In fact, the increased attention that Project Green Light brings to neighborhoods may sometimes prove something of a mixed blessing. Piza acknowledged the risk that the enhanced monitoring might lead to over-policing in disadvantaged areas. “I think it's important for police departments to constantly monitor how they're using the technology, and also constantly monitor not just the outcomes.”
Nor is that the only potential drawback. The cameras are on 24 hours a day, 7 days a week, even when businesses are closed. A high percentage of the feed is probably innocuous, but police and proprietors have access to the footage around the clock. Store owners are required to keep the footage for at least 30 days in secure cloud storage. What do ordinary citizens lose in the process? “One of the biggest questions was about the 4th Amendment, your right to privacy. We wanted to make sure we covered all aspects of the law. We looked into local ordinances, Supreme Court decisions, and state statutes,” Woody said.
Currently, DPD has trained 12 local installers who can set up the system once a business has passed the initial inspections to determine if it meets the requirements set by DPD. “We have to be able to control who has access to and knowledge of this tech and information; we cannot allow anyone to easily access it,” Woody said.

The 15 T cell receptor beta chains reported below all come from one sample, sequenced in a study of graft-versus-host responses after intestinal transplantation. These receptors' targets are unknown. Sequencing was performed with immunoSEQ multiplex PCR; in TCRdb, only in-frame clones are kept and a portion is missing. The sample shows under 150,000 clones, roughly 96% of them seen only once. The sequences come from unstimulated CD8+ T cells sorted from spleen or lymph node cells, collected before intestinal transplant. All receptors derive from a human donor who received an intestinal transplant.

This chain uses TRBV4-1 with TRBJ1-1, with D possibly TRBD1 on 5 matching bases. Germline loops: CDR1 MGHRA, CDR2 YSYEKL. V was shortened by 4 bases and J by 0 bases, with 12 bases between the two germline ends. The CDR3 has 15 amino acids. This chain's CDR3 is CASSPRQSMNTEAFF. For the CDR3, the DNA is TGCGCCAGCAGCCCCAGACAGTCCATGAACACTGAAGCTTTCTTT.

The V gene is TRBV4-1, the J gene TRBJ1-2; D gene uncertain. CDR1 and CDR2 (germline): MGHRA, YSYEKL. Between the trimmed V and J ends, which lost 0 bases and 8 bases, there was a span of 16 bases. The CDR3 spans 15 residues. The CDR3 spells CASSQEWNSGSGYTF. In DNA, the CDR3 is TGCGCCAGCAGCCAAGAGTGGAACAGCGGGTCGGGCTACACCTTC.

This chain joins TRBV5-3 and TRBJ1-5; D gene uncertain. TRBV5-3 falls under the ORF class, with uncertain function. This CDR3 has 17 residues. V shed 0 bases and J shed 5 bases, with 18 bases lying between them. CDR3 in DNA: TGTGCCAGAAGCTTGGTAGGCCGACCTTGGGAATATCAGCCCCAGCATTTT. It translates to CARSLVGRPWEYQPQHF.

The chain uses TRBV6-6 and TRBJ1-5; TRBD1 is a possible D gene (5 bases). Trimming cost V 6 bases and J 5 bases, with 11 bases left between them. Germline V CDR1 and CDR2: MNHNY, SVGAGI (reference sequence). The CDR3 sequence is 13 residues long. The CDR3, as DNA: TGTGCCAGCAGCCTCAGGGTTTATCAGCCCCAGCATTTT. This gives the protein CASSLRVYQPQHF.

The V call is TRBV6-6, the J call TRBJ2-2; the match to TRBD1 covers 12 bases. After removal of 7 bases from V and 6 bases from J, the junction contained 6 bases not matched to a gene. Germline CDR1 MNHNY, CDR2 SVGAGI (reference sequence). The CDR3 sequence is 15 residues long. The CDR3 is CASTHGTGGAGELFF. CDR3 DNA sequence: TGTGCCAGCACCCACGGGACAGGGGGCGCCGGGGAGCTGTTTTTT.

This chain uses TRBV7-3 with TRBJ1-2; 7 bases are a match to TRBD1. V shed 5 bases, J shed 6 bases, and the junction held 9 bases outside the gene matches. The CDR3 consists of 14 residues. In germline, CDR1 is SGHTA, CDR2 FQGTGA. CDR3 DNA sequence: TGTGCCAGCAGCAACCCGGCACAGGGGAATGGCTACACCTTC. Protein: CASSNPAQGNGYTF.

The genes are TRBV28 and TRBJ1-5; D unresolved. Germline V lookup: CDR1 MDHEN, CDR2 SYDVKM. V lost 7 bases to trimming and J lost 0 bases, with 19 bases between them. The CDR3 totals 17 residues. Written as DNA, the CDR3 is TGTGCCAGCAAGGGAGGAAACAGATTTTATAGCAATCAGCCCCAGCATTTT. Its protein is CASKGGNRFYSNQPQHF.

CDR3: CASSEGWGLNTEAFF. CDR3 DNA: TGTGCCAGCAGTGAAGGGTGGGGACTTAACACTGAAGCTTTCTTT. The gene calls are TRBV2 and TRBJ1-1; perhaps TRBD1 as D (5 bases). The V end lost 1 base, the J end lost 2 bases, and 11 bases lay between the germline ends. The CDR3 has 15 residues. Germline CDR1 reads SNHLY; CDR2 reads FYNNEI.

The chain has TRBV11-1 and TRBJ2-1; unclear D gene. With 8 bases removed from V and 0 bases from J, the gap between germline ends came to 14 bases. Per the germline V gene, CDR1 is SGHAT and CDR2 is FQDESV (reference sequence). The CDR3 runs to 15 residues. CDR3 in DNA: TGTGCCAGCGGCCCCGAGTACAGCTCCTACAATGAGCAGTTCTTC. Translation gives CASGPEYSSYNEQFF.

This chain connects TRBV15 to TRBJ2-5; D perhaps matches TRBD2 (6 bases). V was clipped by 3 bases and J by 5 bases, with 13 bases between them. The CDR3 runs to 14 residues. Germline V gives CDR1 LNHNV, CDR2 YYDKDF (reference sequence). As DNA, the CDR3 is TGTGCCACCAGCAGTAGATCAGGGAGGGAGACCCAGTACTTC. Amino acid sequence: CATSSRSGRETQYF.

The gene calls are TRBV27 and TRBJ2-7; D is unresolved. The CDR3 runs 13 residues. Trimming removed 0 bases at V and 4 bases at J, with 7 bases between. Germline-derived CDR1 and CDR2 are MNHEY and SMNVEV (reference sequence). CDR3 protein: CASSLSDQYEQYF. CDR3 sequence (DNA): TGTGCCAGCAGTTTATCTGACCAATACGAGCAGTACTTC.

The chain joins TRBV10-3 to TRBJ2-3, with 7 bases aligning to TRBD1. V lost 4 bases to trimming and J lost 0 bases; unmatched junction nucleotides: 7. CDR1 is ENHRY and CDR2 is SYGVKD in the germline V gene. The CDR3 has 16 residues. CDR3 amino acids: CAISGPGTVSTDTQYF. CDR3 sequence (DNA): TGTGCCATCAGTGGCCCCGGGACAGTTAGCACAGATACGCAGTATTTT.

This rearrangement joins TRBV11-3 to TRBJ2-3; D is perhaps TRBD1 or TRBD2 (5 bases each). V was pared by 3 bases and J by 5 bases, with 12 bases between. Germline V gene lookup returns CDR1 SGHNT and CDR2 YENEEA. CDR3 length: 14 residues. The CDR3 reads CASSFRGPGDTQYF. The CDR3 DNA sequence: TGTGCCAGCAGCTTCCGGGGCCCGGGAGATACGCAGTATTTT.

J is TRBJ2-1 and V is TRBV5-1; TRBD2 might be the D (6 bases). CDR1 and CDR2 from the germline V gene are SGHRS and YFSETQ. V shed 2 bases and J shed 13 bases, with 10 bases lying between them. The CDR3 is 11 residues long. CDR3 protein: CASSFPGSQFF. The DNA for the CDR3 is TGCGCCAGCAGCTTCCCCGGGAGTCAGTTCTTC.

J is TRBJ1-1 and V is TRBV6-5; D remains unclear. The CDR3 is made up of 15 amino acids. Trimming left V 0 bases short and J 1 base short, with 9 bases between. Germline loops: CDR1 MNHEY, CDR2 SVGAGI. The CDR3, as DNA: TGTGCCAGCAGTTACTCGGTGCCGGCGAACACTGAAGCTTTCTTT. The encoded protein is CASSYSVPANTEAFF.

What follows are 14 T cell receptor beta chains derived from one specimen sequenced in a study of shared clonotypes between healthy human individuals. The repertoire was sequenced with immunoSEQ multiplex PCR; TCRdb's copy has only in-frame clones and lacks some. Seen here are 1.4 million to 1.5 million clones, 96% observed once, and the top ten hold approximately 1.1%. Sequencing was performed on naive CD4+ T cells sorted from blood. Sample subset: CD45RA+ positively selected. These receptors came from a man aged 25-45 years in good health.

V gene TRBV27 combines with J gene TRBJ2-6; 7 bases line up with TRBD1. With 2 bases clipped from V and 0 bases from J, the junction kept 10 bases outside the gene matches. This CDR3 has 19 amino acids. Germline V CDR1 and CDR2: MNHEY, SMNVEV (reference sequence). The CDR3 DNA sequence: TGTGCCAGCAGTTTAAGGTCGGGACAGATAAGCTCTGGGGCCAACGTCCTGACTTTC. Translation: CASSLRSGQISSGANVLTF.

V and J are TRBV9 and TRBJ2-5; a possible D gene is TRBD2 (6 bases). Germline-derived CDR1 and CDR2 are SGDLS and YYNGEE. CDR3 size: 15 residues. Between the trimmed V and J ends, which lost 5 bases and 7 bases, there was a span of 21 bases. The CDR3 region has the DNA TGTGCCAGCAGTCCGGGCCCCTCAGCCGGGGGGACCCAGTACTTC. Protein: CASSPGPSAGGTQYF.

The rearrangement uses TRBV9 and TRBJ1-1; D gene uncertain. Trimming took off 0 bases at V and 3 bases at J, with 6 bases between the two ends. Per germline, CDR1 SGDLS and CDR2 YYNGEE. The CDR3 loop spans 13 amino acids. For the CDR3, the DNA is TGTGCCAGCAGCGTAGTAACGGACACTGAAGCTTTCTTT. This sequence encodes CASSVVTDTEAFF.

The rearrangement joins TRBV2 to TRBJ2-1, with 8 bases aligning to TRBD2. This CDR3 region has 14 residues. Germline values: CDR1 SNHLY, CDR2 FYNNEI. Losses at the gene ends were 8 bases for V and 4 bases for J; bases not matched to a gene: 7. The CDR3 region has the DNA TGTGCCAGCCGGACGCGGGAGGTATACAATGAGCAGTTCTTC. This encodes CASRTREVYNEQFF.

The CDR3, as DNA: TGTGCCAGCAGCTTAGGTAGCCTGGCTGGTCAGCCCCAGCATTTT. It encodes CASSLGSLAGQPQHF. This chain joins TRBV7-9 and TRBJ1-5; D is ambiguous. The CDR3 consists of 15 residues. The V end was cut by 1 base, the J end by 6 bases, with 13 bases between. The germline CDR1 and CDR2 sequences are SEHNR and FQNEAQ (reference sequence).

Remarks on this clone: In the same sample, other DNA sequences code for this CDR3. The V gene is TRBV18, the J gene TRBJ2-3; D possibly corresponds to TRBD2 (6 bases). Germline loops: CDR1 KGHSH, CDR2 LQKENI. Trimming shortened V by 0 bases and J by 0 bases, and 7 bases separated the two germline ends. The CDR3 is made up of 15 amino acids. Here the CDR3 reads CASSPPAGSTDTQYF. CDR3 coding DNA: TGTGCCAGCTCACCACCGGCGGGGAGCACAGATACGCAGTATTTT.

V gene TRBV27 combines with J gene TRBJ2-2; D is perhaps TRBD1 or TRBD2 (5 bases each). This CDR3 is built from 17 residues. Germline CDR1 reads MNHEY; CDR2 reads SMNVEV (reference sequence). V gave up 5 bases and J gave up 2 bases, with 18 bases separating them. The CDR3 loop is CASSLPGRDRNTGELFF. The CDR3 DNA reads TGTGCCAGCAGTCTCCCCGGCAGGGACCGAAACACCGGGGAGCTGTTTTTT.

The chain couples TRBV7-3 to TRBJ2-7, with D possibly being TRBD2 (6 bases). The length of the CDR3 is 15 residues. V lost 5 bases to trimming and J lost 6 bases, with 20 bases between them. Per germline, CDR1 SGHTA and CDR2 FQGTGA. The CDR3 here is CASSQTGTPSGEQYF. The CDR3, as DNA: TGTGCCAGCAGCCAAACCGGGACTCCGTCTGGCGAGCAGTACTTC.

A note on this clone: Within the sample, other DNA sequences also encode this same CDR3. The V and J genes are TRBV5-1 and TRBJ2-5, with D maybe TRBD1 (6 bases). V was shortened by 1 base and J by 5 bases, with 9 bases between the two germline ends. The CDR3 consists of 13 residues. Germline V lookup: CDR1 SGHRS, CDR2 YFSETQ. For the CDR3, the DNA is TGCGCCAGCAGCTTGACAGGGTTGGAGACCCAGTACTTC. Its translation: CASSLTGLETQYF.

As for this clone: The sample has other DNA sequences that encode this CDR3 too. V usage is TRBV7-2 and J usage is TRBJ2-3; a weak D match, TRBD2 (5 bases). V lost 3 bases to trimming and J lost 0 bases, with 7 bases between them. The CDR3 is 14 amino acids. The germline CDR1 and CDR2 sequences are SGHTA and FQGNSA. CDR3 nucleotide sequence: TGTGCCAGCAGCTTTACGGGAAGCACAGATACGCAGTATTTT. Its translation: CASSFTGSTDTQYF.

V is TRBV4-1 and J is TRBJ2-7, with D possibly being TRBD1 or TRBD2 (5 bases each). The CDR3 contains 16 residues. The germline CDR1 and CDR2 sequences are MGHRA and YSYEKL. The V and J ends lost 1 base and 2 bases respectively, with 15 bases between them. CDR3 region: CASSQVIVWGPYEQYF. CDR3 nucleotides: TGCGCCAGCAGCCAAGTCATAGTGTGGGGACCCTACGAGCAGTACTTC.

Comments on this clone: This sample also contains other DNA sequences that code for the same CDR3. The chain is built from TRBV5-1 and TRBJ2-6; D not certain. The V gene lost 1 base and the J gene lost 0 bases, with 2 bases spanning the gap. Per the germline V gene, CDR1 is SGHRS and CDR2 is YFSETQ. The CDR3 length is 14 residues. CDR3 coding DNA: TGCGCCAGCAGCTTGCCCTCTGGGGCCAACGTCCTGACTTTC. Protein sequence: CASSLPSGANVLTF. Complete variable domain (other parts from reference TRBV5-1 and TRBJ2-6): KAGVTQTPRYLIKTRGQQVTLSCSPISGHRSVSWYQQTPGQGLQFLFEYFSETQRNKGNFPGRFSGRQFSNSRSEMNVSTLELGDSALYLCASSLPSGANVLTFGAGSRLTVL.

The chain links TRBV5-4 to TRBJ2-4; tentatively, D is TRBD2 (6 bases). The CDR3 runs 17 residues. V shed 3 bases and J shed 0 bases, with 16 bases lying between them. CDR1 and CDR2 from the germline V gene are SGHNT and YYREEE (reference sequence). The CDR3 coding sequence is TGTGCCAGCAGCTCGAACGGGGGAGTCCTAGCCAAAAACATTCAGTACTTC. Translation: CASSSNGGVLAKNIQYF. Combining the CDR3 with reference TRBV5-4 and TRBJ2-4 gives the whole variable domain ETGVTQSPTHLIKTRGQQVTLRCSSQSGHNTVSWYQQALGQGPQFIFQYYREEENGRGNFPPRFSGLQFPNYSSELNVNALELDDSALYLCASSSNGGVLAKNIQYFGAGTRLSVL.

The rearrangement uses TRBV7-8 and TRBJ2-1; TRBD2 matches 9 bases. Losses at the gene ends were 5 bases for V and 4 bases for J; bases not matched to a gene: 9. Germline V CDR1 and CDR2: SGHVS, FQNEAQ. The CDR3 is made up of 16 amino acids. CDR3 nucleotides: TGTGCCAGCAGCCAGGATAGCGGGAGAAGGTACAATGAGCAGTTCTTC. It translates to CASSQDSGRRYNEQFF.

Part of the project includes studying its effectiveness by tracking activity within a certain radius of the original eight gas stations that helped launch the program in January and producing quarterly reports. “It’s been a great reception, as expected. We’ve had a tremendous amount of local interest and from national corporations also,” he said, though he was unable to make any figures available from the quarterly reports.
Alternative models like Project Green Light are at the heart of community policing, one of the hottest trends in public safety right now. It aims to build stronger ties between police departments and the neighborhoods they serve. Every city has its own way of applying the three tenets that define it: community partnerships, problem solving, and organizational transformation. “As a police officer who has been walking the streets of Detroit for 16 years, I can tell you that citizens used to come up to us and shake their heads at us. Now they come up to us and shake our hands,” Woody said.
This article is part of our Next America: Criminal Justice project, which is supported by a grant from the John D. and Catherine T. MacArthur Foundation.